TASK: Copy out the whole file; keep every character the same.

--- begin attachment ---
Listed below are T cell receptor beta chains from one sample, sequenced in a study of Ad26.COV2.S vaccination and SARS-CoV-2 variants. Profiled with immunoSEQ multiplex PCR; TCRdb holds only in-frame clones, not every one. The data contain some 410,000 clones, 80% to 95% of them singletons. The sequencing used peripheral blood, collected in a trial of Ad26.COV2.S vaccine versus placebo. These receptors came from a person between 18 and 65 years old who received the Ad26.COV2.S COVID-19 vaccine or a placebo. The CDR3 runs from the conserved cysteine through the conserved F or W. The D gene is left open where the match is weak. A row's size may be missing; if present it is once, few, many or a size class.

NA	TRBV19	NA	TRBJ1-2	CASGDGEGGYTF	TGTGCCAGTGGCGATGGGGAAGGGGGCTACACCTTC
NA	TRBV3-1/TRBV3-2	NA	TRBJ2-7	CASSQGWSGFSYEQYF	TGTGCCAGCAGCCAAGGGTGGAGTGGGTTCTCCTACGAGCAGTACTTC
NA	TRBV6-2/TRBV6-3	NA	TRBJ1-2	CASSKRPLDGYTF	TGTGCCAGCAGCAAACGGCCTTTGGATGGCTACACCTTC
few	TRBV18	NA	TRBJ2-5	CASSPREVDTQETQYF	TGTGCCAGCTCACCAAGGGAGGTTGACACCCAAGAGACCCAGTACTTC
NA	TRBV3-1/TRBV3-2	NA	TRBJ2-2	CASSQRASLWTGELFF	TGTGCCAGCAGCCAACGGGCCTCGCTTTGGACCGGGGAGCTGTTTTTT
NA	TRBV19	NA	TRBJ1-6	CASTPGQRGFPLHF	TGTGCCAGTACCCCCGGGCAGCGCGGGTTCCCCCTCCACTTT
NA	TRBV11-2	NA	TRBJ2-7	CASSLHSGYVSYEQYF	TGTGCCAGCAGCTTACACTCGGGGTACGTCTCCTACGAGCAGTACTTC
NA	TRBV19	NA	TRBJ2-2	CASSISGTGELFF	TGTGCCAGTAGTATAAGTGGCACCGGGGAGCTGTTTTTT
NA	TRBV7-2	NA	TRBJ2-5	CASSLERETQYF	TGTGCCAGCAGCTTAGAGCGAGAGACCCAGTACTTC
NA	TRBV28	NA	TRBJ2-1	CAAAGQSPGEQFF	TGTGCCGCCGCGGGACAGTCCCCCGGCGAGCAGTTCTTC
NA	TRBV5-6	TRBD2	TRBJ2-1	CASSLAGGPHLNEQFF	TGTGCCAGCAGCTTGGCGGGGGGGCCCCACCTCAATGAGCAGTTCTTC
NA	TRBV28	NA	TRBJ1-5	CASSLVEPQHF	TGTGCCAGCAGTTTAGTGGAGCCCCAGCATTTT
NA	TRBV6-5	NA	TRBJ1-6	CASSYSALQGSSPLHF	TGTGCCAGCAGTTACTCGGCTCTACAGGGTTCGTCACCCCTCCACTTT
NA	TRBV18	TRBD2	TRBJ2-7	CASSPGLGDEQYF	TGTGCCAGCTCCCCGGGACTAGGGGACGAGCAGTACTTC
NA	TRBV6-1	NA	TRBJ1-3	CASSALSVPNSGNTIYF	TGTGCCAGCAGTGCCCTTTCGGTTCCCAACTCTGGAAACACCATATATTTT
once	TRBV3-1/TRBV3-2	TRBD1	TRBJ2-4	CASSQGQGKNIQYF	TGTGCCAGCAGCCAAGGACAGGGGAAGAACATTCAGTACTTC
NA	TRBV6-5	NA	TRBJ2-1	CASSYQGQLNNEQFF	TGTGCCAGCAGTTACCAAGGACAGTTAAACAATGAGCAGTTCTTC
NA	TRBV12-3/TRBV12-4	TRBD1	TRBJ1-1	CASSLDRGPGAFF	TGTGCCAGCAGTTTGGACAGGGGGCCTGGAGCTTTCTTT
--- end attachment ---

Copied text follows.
Listed below are T cell receptor beta chains from one sample, sequenced in a study of Ad26.COV2.S vaccination and SARS-CoV-2 variants. Profiled with immunoSEQ multiplex PCR; TCRdb holds only in-frame clones, not every one. The data contain some 410,000 clones, 80% to 95% of them singletons. The sequencing used peripheral blood, collected in a trial of Ad26.COV2.S vaccine versus placebo. These receptors came from a person between 18 and 65 years old who received the Ad26.COV2.S COVID-19 vaccine or a placebo. The CDR3 runs from the conserved cysteine through the conserved F or W. The D gene is left open where the match is weak. A row's size may be missing; if present it is once, few, many or a size class.

NA	TRBV19	NA	TRBJ1-2	CASGDGEGGYTF	TGTGCCAGTGGCGATGGGGAAGGGGGCTACACCTTC
NA	TRBV3-1/TRBV3-2	NA	TRBJ2-7	CASSQGWSGFSYEQYF	TGTGCCAGCAGCCAAGGGTGGAGTGGGTTCTCCTACGAGCAGTACTTC
NA	TRBV6-2/TRBV6-3	NA	TRBJ1-2	CASSKRPLDGYTF	TGTGCCAGCAGCAAACGGCCTTTGGATGGCTACACCTTC
few	TRBV18	NA	TRBJ2-5	CASSPREVDTQETQYF	TGTGCCAGCTCACCAAGGGAGGTTGACACCCAAGAGACCCAGTACTTC
NA	TRBV3-1/TRBV3-2	NA	TRBJ2-2	CASSQRASLWTGELFF	TGTGCCAGCAGCCAACGGGCCTCGCTTTGGACCGGGGAGCTGTTTTTT
NA	TRBV19	NA	TRBJ1-6	CASTPGQRGFPLHF	TGTGCCAGTACCCCCGGGCAGCGCGGGTTCCCCCTCCACTTT
NA	TRBV11-2	NA	TRBJ2-7	CASSLHSGYVSYEQYF	TGTGCCAGCAGCTTACACTCGGGGTACGTCTCCTACGAGCAGTACTTC
NA	TRBV19	NA	TRBJ2-2	CASSISGTGELFF	TGTGCCAGTAGTATAAGTGGCACCGGGGAGCTGTTTTTT
NA	TRBV7-2	NA	TRBJ2-5	CASSLERETQYF	TGTGCCAGCAGCTTAGAGCGAGAGACCCAGTACTTC
NA	TRBV28	NA	TRBJ2-1	CAAAGQSPGEQFF	TGTGCCGCCGCGGGACAGTCCCCCGGCGAGCAGTTCTTC
NA	TRBV5-6	TRBD2	TRBJ2-1	CASSLAGGPHLNEQFF	TGTGCCAGCAGCTTGGCGGGGGGGCCCCACCTCAATGAGCAGTTCTTC
NA	TRBV28	NA	TRBJ1-5	CASSLVEPQHF	TGTGCCAGCAGTTTAGTGGAGCCCCAGCATTTT
NA	TRBV6-5	NA	TRBJ1-6	CASSYSALQGSSPLHF	TGTGCCAGCAGTTACTCGGCTCTACAGGGTTCGTCACCCCTCCACTTT
NA	TRBV18	TRBD2	TRBJ2-7	CASSPGLGDEQYF	TGTGCCAGCTCCCCGGGACTAGGGGACGAGCAGTACTTC
NA	TRBV6-1	NA	TRBJ1-3	CASSALSVPNSGNTIYF	TGTGCCAGCAGTGCCCTTTCGGTTCCCAACTCTGGAAACACCATATATTTT
once	TRBV3-1/TRBV3-2	TRBD1	TRBJ2-4	CASSQGQGKNIQYF	TGTGCCAGCAGCCAAGGACAGGGGAAGAACATTCAGTACTTC
NA	TRBV6-5	NA	TRBJ2-1	CASSYQGQLNNEQFF	TGTGCCAGCAGTTACCAAGGACAGTTAAACAATGAGCAGTTCTTC
NA	TRBV12-3/TRBV12-4	TRBD1	TRBJ1-1	CASSLDRGPGAFF	TGTGCCAGCAGTTTGGACAGGGGGCCTGGAGCTTTCTTT